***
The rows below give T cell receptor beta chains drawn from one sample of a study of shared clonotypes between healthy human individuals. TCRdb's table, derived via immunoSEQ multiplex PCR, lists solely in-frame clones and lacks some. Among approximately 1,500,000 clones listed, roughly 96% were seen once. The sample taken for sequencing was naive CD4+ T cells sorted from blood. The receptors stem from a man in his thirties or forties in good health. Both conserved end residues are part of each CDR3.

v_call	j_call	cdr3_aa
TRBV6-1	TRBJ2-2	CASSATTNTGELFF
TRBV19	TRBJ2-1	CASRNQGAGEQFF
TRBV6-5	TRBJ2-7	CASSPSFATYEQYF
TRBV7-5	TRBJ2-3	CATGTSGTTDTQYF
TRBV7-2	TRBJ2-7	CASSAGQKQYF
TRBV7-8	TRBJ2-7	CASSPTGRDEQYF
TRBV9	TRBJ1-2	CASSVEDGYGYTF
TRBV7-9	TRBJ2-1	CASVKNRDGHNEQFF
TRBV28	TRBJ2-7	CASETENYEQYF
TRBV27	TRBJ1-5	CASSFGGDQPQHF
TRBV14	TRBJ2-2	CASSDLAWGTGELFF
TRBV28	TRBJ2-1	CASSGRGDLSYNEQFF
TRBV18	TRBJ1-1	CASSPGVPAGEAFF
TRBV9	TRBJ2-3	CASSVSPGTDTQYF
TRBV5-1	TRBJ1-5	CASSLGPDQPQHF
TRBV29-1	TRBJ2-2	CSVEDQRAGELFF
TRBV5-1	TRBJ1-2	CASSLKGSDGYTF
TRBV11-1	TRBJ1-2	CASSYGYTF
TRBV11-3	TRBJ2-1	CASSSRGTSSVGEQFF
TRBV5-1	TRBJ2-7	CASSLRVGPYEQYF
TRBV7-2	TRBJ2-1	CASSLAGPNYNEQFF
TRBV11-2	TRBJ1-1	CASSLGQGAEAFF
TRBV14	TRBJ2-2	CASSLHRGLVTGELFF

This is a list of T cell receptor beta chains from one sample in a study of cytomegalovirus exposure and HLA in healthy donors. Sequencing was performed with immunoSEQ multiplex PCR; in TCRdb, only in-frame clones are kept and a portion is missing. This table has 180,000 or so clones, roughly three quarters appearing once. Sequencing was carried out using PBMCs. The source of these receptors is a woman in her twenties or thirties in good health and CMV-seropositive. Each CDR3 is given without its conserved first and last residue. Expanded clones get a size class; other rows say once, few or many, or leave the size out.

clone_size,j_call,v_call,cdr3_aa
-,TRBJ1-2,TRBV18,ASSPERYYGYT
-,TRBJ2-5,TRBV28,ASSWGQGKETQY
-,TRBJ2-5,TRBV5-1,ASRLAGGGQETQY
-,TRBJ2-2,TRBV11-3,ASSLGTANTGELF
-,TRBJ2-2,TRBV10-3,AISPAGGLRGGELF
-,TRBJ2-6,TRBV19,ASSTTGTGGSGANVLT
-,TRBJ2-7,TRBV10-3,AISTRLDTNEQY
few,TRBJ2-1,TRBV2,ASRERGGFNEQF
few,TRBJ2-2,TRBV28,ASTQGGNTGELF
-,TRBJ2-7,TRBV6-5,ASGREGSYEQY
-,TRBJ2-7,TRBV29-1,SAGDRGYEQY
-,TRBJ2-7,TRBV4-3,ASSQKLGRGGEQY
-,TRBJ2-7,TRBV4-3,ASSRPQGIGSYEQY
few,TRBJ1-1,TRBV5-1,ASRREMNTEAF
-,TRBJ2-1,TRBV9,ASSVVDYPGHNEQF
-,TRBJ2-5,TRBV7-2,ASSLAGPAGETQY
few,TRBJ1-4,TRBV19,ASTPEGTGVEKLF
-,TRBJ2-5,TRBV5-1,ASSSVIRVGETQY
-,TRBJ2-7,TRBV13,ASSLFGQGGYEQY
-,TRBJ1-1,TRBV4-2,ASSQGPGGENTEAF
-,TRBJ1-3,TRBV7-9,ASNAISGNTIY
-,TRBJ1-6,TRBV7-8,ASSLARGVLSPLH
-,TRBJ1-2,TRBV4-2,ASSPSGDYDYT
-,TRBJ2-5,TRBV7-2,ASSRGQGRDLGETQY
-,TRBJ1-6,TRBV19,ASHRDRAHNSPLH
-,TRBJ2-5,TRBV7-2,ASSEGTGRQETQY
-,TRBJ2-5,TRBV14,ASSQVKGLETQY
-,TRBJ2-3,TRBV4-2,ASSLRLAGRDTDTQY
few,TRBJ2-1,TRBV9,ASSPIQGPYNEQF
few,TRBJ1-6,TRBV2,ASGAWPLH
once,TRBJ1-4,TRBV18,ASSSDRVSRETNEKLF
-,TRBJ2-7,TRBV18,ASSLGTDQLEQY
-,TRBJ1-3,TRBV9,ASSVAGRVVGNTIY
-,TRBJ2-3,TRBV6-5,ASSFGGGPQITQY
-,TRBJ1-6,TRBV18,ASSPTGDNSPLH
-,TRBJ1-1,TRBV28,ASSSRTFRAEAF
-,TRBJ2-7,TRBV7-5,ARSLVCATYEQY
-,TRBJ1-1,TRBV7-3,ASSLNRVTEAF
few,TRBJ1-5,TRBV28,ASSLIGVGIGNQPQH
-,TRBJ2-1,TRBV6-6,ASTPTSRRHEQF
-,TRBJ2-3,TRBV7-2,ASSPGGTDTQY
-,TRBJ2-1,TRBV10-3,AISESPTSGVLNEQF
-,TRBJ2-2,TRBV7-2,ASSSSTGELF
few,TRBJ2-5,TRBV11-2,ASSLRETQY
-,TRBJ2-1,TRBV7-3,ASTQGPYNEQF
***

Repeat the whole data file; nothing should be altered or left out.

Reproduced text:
The rows below give T cell receptor beta chains drawn from one sample of a study of shared clonotypes between healthy human individuals. TCRdb's table, derived via immunoSEQ multiplex PCR, lists solely in-frame clones and lacks some. Among approximately 1,500,000 clones listed, roughly 96% were seen once. The sample taken for sequencing was naive CD4+ T cells sorted from blood. The receptors stem from a man in his thirties or forties in good health. Both conserved end residues are part of each CDR3.

v_call	j_call	cdr3_aa
TRBV6-1	TRBJ2-2	CASSATTNTGELFF
TRBV19	TRBJ2-1	CASRNQGAGEQFF
TRBV6-5	TRBJ2-7	CASSPSFATYEQYF
TRBV7-5	TRBJ2-3	CATGTSGTTDTQYF
TRBV7-2	TRBJ2-7	CASSAGQKQYF
TRBV7-8	TRBJ2-7	CASSPTGRDEQYF
TRBV9	TRBJ1-2	CASSVEDGYGYTF
TRBV7-9	TRBJ2-1	CASVKNRDGHNEQFF
TRBV28	TRBJ2-7	CASETENYEQYF
TRBV27	TRBJ1-5	CASSFGGDQPQHF
TRBV14	TRBJ2-2	CASSDLAWGTGELFF
TRBV28	TRBJ2-1	CASSGRGDLSYNEQFF
TRBV18	TRBJ1-1	CASSPGVPAGEAFF
TRBV9	TRBJ2-3	CASSVSPGTDTQYF
TRBV5-1	TRBJ1-5	CASSLGPDQPQHF
TRBV29-1	TRBJ2-2	CSVEDQRAGELFF
TRBV5-1	TRBJ1-2	CASSLKGSDGYTF
TRBV11-1	TRBJ1-2	CASSYGYTF
TRBV11-3	TRBJ2-1	CASSSRGTSSVGEQFF
TRBV5-1	TRBJ2-7	CASSLRVGPYEQYF
TRBV7-2	TRBJ2-1	CASSLAGPNYNEQFF
TRBV11-2	TRBJ1-1	CASSLGQGAEAFF
TRBV14	TRBJ2-2	CASSLHRGLVTGELFF

This is a list of T cell receptor beta chains from one sample in a study of cytomegalovirus exposure and HLA in healthy donors. Sequencing was performed with immunoSEQ multiplex PCR; in TCRdb, only in-frame clones are kept and a portion is missing. This table has 180,000 or so clones, roughly three quarters appearing once. Sequencing was carried out using PBMCs. The source of these receptors is a woman in her twenties or thirties in good health and CMV-seropositive. Each CDR3 is given without its conserved first and last residue. Expanded clones get a size class; other rows say once, few or many, or leave the size out.

clone_size,j_call,v_call,cdr3_aa
-,TRBJ1-2,TRBV18,ASSPERYYGYT
-,TRBJ2-5,TRBV28,ASSWGQGKETQY
-,TRBJ2-5,TRBV5-1,ASRLAGGGQETQY
-,TRBJ2-2,TRBV11-3,ASSLGTANTGELF
-,TRBJ2-2,TRBV10-3,AISPAGGLRGGELF
-,TRBJ2-6,TRBV19,ASSTTGTGGSGANVLT
-,TRBJ2-7,TRBV10-3,AISTRLDTNEQY
few,TRBJ2-1,TRBV2,ASRERGGFNEQF
few,TRBJ2-2,TRBV28,ASTQGGNTGELF
-,TRBJ2-7,TRBV6-5,ASGREGSYEQY
-,TRBJ2-7,TRBV29-1,SAGDRGYEQY
-,TRBJ2-7,TRBV4-3,ASSQKLGRGGEQY
-,TRBJ2-7,TRBV4-3,ASSRPQGIGSYEQY
few,TRBJ1-1,TRBV5-1,ASRREMNTEAF
-,TRBJ2-1,TRBV9,ASSVVDYPGHNEQF
-,TRBJ2-5,TRBV7-2,ASSLAGPAGETQY
few,TRBJ1-4,TRBV19,ASTPEGTGVEKLF
-,TRBJ2-5,TRBV5-1,ASSSVIRVGETQY
-,TRBJ2-7,TRBV13,ASSLFGQGGYEQY
-,TRBJ1-1,TRBV4-2,ASSQGPGGENTEAF
-,TRBJ1-3,TRBV7-9,ASNAISGNTIY
-,TRBJ1-6,TRBV7-8,ASSLARGVLSPLH
-,TRBJ1-2,TRBV4-2,ASSPSGDYDYT
-,TRBJ2-5,TRBV7-2,ASSRGQGRDLGETQY
-,TRBJ1-6,TRBV19,ASHRDRAHNSPLH
-,TRBJ2-5,TRBV7-2,ASSEGTGRQETQY
-,TRBJ2-5,TRBV14,ASSQVKGLETQY
-,TRBJ2-3,TRBV4-2,ASSLRLAGRDTDTQY
few,TRBJ2-1,TRBV9,ASSPIQGPYNEQF
few,TRBJ1-6,TRBV2,ASGAWPLH
once,TRBJ1-4,TRBV18,ASSSDRVSRETNEKLF
-,TRBJ2-7,TRBV18,ASSLGTDQLEQY
-,TRBJ1-3,TRBV9,ASSVAGRVVGNTIY
-,TRBJ2-3,TRBV6-5,ASSFGGGPQITQY
-,TRBJ1-6,TRBV18,ASSPTGDNSPLH
-,TRBJ1-1,TRBV28,ASSSRTFRAEAF
-,TRBJ2-7,TRBV7-5,ARSLVCATYEQY
-,TRBJ1-1,TRBV7-3,ASSLNRVTEAF
few,TRBJ1-5,TRBV28,ASSLIGVGIGNQPQH
-,TRBJ2-1,TRBV6-6,ASTPTSRRHEQF
-,TRBJ2-3,TRBV7-2,ASSPGGTDTQY
-,TRBJ2-1,TRBV10-3,AISESPTSGVLNEQF
-,TRBJ2-2,TRBV7-2,ASSSSTGELF
few,TRBJ2-5,TRBV11-2,ASSLRETQY
-,TRBJ2-1,TRBV7-3,ASTQGPYNEQF